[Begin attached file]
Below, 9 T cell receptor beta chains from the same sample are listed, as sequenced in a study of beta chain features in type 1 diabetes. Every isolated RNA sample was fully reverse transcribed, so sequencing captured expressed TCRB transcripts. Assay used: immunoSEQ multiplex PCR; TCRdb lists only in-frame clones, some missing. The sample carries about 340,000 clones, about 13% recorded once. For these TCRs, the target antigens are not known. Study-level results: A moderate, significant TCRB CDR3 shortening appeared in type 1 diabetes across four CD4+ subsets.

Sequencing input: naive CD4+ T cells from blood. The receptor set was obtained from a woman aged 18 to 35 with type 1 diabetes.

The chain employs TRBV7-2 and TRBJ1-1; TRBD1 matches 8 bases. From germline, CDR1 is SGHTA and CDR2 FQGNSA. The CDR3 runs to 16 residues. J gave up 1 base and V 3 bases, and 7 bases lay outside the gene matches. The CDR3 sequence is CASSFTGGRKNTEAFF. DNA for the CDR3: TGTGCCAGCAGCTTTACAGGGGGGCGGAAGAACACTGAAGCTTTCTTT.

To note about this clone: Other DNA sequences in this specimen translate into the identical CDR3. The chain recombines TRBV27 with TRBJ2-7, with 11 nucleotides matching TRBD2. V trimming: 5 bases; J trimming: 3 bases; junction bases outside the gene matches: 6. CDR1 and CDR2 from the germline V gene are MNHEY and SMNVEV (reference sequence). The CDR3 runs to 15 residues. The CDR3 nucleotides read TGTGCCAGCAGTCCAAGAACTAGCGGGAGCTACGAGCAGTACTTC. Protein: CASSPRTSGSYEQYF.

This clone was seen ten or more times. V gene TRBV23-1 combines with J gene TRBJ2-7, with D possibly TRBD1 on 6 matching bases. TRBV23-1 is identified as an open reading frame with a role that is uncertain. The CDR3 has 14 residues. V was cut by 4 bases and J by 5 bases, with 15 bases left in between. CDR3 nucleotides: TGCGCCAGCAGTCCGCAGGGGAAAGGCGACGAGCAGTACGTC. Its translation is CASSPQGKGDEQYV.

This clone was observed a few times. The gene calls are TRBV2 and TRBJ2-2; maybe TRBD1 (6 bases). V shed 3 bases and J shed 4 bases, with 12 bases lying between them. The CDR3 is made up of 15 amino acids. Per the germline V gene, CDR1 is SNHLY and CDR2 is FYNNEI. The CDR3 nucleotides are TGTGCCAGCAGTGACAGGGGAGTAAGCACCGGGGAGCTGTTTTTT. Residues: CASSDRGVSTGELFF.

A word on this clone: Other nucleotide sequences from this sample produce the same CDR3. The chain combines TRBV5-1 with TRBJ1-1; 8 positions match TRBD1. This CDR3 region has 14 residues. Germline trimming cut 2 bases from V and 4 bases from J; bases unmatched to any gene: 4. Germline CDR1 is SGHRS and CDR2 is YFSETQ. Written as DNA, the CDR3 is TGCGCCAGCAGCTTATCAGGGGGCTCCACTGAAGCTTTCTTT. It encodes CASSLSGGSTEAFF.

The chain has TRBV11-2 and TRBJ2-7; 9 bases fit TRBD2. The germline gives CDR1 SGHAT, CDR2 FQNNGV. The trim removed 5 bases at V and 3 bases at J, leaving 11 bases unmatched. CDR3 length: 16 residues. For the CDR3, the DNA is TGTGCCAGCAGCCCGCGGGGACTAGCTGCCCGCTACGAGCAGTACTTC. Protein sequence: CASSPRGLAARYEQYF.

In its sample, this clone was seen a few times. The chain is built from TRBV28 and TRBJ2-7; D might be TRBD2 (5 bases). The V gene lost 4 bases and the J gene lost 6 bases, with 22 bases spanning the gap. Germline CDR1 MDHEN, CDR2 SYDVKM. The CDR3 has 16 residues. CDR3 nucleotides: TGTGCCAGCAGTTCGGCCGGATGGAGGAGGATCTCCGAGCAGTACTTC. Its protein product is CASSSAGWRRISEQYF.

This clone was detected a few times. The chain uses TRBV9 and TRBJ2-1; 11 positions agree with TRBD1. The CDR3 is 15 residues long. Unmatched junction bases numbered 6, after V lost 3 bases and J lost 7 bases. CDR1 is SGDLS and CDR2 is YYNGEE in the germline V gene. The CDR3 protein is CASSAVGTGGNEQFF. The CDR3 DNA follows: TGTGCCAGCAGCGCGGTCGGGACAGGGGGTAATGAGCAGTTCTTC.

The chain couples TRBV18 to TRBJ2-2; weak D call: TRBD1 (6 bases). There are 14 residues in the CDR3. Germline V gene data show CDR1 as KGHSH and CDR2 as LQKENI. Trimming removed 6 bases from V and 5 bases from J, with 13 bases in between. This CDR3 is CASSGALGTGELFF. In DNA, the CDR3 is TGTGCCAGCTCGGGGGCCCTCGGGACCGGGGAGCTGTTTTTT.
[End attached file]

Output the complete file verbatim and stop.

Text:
Below, 9 T cell receptor beta chains from the same sample are listed, as sequenced in a study of beta chain features in type 1 diabetes. Every isolated RNA sample was fully reverse transcribed, so sequencing captured expressed TCRB transcripts. Assay used: immunoSEQ multiplex PCR; TCRdb lists only in-frame clones, some missing. The sample carries about 340,000 clones, about 13% recorded once. For these TCRs, the target antigens are not known. Study-level results: A moderate, significant TCRB CDR3 shortening appeared in type 1 diabetes across four CD4+ subsets.

Sequencing input: naive CD4+ T cells from blood. The receptor set was obtained from a woman aged 18 to 35 with type 1 diabetes.

The chain employs TRBV7-2 and TRBJ1-1; TRBD1 matches 8 bases. From germline, CDR1 is SGHTA and CDR2 FQGNSA. The CDR3 runs to 16 residues. J gave up 1 base and V 3 bases, and 7 bases lay outside the gene matches. The CDR3 sequence is CASSFTGGRKNTEAFF. DNA for the CDR3: TGTGCCAGCAGCTTTACAGGGGGGCGGAAGAACACTGAAGCTTTCTTT.

To note about this clone: Other DNA sequences in this specimen translate into the identical CDR3. The chain recombines TRBV27 with TRBJ2-7, with 11 nucleotides matching TRBD2. V trimming: 5 bases; J trimming: 3 bases; junction bases outside the gene matches: 6. CDR1 and CDR2 from the germline V gene are MNHEY and SMNVEV (reference sequence). The CDR3 runs to 15 residues. The CDR3 nucleotides read TGTGCCAGCAGTCCAAGAACTAGCGGGAGCTACGAGCAGTACTTC. Protein: CASSPRTSGSYEQYF.

This clone was seen ten or more times. V gene TRBV23-1 combines with J gene TRBJ2-7, with D possibly TRBD1 on 6 matching bases. TRBV23-1 is identified as an open reading frame with a role that is uncertain. The CDR3 has 14 residues. V was cut by 4 bases and J by 5 bases, with 15 bases left in between. CDR3 nucleotides: TGCGCCAGCAGTCCGCAGGGGAAAGGCGACGAGCAGTACGTC. Its translation is CASSPQGKGDEQYV.

This clone was observed a few times. The gene calls are TRBV2 and TRBJ2-2; maybe TRBD1 (6 bases). V shed 3 bases and J shed 4 bases, with 12 bases lying between them. The CDR3 is made up of 15 amino acids. Per the germline V gene, CDR1 is SNHLY and CDR2 is FYNNEI. The CDR3 nucleotides are TGTGCCAGCAGTGACAGGGGAGTAAGCACCGGGGAGCTGTTTTTT. Residues: CASSDRGVSTGELFF.

A word on this clone: Other nucleotide sequences from this sample produce the same CDR3. The chain combines TRBV5-1 with TRBJ1-1; 8 positions match TRBD1. This CDR3 region has 14 residues. Germline trimming cut 2 bases from V and 4 bases from J; bases unmatched to any gene: 4. Germline CDR1 is SGHRS and CDR2 is YFSETQ. Written as DNA, the CDR3 is TGCGCCAGCAGCTTATCAGGGGGCTCCACTGAAGCTTTCTTT. It encodes CASSLSGGSTEAFF.

The chain has TRBV11-2 and TRBJ2-7; 9 bases fit TRBD2. The germline gives CDR1 SGHAT, CDR2 FQNNGV. The trim removed 5 bases at V and 3 bases at J, leaving 11 bases unmatched. CDR3 length: 16 residues. For the CDR3, the DNA is TGTGCCAGCAGCCCGCGGGGACTAGCTGCCCGCTACGAGCAGTACTTC. Protein sequence: CASSPRGLAARYEQYF.

In its sample, this clone was seen a few times. The chain is built from TRBV28 and TRBJ2-7; D might be TRBD2 (5 bases). The V gene lost 4 bases and the J gene lost 6 bases, with 22 bases spanning the gap. Germline CDR1 MDHEN, CDR2 SYDVKM. The CDR3 has 16 residues. CDR3 nucleotides: TGTGCCAGCAGTTCGGCCGGATGGAGGAGGATCTCCGAGCAGTACTTC. Its protein product is CASSSAGWRRISEQYF.

This clone was detected a few times. The chain uses TRBV9 and TRBJ2-1; 11 positions agree with TRBD1. The CDR3 is 15 residues long. Unmatched junction bases numbered 6, after V lost 3 bases and J lost 7 bases. CDR1 is SGDLS and CDR2 is YYNGEE in the germline V gene. The CDR3 protein is CASSAVGTGGNEQFF. The CDR3 DNA follows: TGTGCCAGCAGCGCGGTCGGGACAGGGGGTAATGAGCAGTTCTTC.

The chain couples TRBV18 to TRBJ2-2; weak D call: TRBD1 (6 bases). There are 14 residues in the CDR3. Germline V gene data show CDR1 as KGHSH and CDR2 as LQKENI. Trimming removed 6 bases from V and 5 bases from J, with 13 bases in between. This CDR3 is CASSGALGTGELFF. In DNA, the CDR3 is TGTGCCAGCTCGGGGGCCCTCGGGACCGGGGAGCTGTTTTTT.